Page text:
By MAUREEN ROSE
Gold Standard Acting Editor
Maj. Gen. Jeff Smith, the commander of U.S. Army Cadet Command and Fort Knox, will pass the flag to Brig. Gen. Peggy Combs in a change of command ceremony in Waybur Theater today at 10 a.m.
During his tenure, Smith has overseen the turbulence of change that has flooded over Fort Knox for the last five years, although his command time was considerably shorter. Nevertheless, much of the ripple effects of earlier bomb shells were still spreading and Smith—not a passive bystander—drove some of the alterations himself.
One of his major contributions is the co-location of Cadet Command’s training programs. While the Leader’s Training Course has always been conducted at Fort Knox, the Leader Development and Assessment Course has been executed at Joint Base Lewis-McChord, Wash., for many years. But in the Army’s environment of fiscal constraint, that didn’t make sense and Smith made the case for change to the Secretary of the Army and hit a home run in the process.
“It made all the sense in the world,” Smith said. “(That move) enabled me to gain efficiencies and effectiveness on the two summer training courses…I can use the same cadre and just run committees and synchronize the effort if I have everybody in one location.”
Not only did moving the LDAC course to Knox make sense from a logistics standpoint, it saved money on several levels. Being centrally located in the U.S., the Kentucky location will reduce travel expenses for cadets and cadre.
“At the end of the day, it’s about a $9 million that we’re able to avoid by consolidating training,” he said.
Not only will all ROTC cadets see Fort Knox during their summer training—roughly 8,000 this summer alone—but a good number of their parents will visit for graduations. That’s another significant impact for and to the installation.
As the gap widens between those who serve and the general population, fewer and fewer Americans understand the Army. Smith said Cadet Command commissions 70 percent of the Army’s officers, so more and more Americans—the officers themselves as well as their family members—will draw their impressions of the Army from what they see at Fort Knox.
“First impressions are always lasting ones and my vision for Fort Knox and Army Cadet Command is for this to be a world class experience,” he said. “Being able to expose (visitors) to what a military installation is like, what a community that supports its military is like—they can take that back to their own states and towns and be advocates for the Army. There’s a tremendous potential here.”
While on Fort Knox, Smith said all the cadets and many of their family members will be able to visit the Gen. George S. Patton Museum of Leadership and hopefully learn lessons from its futuristic augmented reality exhibits. Those lessons will also accompany the cadets back to their college campuses.
“There’s a lot of goodness to that,” Smith said.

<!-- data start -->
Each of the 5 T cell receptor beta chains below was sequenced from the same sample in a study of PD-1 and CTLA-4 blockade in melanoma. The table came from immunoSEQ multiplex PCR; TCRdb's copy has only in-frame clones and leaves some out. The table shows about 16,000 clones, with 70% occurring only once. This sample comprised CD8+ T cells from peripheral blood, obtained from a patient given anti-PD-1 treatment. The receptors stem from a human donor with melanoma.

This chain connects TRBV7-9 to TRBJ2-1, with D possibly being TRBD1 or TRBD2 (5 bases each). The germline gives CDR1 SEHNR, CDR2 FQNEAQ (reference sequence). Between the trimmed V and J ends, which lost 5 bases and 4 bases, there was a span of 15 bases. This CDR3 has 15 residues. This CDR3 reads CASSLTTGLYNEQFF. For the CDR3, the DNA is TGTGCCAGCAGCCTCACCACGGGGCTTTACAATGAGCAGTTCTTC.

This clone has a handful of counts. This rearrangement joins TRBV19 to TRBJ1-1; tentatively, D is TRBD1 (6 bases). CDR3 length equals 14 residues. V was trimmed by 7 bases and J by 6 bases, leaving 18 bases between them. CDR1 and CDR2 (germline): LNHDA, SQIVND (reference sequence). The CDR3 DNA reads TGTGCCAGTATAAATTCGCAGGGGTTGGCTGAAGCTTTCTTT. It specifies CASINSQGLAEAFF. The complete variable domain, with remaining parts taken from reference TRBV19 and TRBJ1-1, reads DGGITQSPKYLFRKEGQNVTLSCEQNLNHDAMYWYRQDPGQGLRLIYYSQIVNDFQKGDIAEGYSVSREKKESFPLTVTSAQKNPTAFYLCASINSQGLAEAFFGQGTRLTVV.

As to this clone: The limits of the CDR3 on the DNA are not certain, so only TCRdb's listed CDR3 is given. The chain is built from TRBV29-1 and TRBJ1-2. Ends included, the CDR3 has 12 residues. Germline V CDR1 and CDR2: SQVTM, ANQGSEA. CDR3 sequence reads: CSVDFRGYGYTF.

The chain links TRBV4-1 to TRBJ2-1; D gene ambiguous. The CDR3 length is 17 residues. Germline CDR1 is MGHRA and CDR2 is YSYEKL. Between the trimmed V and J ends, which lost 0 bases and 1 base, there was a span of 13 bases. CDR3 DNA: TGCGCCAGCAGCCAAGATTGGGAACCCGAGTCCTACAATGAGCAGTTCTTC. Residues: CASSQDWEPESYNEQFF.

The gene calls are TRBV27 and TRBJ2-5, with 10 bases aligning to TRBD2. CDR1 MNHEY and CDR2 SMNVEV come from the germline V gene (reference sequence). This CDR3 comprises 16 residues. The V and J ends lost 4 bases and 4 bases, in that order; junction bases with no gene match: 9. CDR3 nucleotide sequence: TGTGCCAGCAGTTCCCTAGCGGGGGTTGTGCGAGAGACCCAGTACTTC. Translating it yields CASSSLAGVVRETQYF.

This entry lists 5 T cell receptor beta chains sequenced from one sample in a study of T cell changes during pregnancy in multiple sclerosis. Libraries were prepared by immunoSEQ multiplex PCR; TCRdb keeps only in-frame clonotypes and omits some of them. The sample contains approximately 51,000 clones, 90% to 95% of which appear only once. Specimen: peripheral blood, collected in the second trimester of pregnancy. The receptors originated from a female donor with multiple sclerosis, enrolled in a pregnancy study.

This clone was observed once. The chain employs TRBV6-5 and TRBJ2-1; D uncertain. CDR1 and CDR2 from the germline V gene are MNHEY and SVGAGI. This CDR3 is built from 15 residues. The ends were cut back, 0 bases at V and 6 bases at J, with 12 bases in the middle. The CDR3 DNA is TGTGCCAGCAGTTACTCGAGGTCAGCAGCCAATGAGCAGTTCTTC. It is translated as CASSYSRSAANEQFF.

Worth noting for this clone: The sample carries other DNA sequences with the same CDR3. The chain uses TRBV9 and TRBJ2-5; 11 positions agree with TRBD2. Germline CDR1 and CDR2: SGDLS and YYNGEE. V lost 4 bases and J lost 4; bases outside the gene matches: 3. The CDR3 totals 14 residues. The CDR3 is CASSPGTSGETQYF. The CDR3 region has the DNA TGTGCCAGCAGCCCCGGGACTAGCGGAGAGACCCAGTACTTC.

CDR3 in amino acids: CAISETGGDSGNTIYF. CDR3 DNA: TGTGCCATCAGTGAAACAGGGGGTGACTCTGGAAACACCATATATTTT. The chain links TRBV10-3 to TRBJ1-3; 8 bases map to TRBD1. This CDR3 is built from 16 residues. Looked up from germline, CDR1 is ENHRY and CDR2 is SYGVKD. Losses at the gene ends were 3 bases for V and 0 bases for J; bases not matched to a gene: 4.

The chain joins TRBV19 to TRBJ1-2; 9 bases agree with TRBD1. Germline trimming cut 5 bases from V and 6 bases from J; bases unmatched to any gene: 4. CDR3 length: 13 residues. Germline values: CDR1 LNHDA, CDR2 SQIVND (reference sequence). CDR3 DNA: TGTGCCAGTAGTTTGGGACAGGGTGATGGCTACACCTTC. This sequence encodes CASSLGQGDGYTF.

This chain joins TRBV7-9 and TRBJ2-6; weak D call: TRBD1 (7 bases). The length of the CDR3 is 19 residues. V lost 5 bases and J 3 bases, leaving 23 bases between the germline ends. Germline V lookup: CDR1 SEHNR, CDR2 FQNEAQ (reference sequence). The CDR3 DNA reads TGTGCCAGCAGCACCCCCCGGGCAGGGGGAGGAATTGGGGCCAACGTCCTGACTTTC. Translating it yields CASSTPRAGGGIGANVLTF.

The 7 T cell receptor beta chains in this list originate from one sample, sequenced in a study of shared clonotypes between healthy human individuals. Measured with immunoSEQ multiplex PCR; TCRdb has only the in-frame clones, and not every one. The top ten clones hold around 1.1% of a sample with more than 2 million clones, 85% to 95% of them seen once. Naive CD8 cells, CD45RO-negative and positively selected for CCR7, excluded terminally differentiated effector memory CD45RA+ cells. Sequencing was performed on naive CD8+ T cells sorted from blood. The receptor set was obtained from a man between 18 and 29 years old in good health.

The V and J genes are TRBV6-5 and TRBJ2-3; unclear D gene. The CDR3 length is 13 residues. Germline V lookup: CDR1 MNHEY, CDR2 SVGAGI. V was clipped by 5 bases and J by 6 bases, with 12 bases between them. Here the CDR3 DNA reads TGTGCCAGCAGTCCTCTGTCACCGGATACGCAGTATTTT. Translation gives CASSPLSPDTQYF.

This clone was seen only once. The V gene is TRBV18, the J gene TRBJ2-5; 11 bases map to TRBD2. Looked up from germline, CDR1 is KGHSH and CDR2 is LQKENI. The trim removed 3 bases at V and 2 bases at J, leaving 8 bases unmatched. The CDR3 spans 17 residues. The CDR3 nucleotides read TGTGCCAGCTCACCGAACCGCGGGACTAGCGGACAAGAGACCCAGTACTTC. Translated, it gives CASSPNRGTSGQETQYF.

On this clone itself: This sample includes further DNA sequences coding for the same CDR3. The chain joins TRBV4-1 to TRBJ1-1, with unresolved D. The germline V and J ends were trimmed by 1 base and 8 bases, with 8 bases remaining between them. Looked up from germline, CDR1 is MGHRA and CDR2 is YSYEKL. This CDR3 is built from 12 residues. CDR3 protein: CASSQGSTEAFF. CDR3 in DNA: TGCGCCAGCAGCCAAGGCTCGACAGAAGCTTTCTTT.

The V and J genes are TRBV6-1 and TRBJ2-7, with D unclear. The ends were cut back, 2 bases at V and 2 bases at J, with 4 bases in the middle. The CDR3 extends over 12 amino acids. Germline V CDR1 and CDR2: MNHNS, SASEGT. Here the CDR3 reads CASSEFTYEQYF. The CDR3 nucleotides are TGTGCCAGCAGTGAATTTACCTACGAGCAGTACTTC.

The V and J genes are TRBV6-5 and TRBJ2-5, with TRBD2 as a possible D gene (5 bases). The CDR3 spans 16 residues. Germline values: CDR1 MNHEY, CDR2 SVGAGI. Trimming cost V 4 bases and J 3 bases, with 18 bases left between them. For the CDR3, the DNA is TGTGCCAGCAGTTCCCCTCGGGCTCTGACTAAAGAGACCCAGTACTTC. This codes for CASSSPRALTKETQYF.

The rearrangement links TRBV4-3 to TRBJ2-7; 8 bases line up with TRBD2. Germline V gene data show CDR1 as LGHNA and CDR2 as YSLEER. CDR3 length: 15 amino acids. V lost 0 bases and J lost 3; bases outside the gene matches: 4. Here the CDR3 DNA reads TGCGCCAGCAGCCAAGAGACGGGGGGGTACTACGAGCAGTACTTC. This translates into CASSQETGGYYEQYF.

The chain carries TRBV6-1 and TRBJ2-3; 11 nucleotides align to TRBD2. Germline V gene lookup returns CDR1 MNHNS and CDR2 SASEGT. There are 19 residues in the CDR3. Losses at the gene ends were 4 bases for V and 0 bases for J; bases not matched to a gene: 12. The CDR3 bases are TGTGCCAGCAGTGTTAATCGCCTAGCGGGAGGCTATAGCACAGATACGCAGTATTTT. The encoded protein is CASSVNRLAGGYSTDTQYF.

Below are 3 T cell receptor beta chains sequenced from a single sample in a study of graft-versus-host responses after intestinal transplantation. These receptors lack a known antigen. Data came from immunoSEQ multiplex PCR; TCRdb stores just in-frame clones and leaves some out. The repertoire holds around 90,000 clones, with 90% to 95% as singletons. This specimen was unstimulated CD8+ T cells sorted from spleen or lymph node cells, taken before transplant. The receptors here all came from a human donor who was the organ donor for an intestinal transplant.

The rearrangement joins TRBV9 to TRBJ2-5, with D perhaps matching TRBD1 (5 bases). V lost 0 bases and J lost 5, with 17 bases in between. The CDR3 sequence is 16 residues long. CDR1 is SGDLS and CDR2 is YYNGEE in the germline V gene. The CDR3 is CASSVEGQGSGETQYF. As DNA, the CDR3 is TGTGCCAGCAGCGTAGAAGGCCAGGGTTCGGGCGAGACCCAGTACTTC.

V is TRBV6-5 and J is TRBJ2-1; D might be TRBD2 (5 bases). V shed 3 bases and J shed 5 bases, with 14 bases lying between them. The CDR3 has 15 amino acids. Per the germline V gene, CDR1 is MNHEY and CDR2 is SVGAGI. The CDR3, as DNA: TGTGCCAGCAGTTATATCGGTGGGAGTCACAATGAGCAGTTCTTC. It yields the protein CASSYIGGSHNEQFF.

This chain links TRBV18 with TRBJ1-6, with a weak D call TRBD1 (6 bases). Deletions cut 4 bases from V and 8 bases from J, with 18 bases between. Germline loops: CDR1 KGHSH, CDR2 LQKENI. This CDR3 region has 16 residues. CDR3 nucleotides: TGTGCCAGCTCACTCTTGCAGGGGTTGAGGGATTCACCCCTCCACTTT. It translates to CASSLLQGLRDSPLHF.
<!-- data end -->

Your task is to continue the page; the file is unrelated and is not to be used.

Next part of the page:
Not only has Smith managed to consolidate the cadets’ summer training, but he has fired an initiative that extends far beyond where the training will happen. His vision has been dubbed BOLD (for Basic Officer Leader Development) Transformation and is a fairly complex process that will address the training’s how, why and when.
“Learning sciences have changed,” Smith said and his proposals will take advantage of those changes, implementing as many techniques as possible to demand faster, sooner and more extensive learning from college cadets.
The BOLD Transfor-mation will also incorporate changes within the Army and prepare cadets for the operational environment of the future. The curriculum will be revised to arm the cadets with Soldier skills as well as academic skills to critically think through the nation’s challenges. With the drawdown in Afghanistan, Smith said battle-experienced warriors will become available as instructors to ROTC programs and ensure the training is realistic and effective.
All in all, Smith said,the quality of life at Fort Knox has seen improvements and the community support for Knox citizens is amazing.
“The community has a lot to be proud of; certainly the surrounding communities have been a big supporter of Fort Knox irrespective of what type of unit or what type of activity the Army has done here,” Smith said. “They have graciously extended their support and I want to personally thank them for continuing to be pretty agile in running this river with the Army as we downsize and readjust.”
He said community attendance at ceremonies is an indicator of support.
“The people around here bend over backwards—whether it’s 3 o’clock in the morning or 10 o’clock in the morning—to come out and support Soldiers whether they’re deploying or coming home.
“People don’t give of their time and resources unless it means something to them and I think that’s something the entire community and surrounding counties should be very proud of.”
Given the psychological toll that change often inflicts, Smith said many question the future of
Fort Knox. He’s not worried.
“The Army absolutely depends on Fort Knox,” he said. “It’s an installation with a rich history and it’s the human capital hub of the Army…and I think that’s going to endure over time.”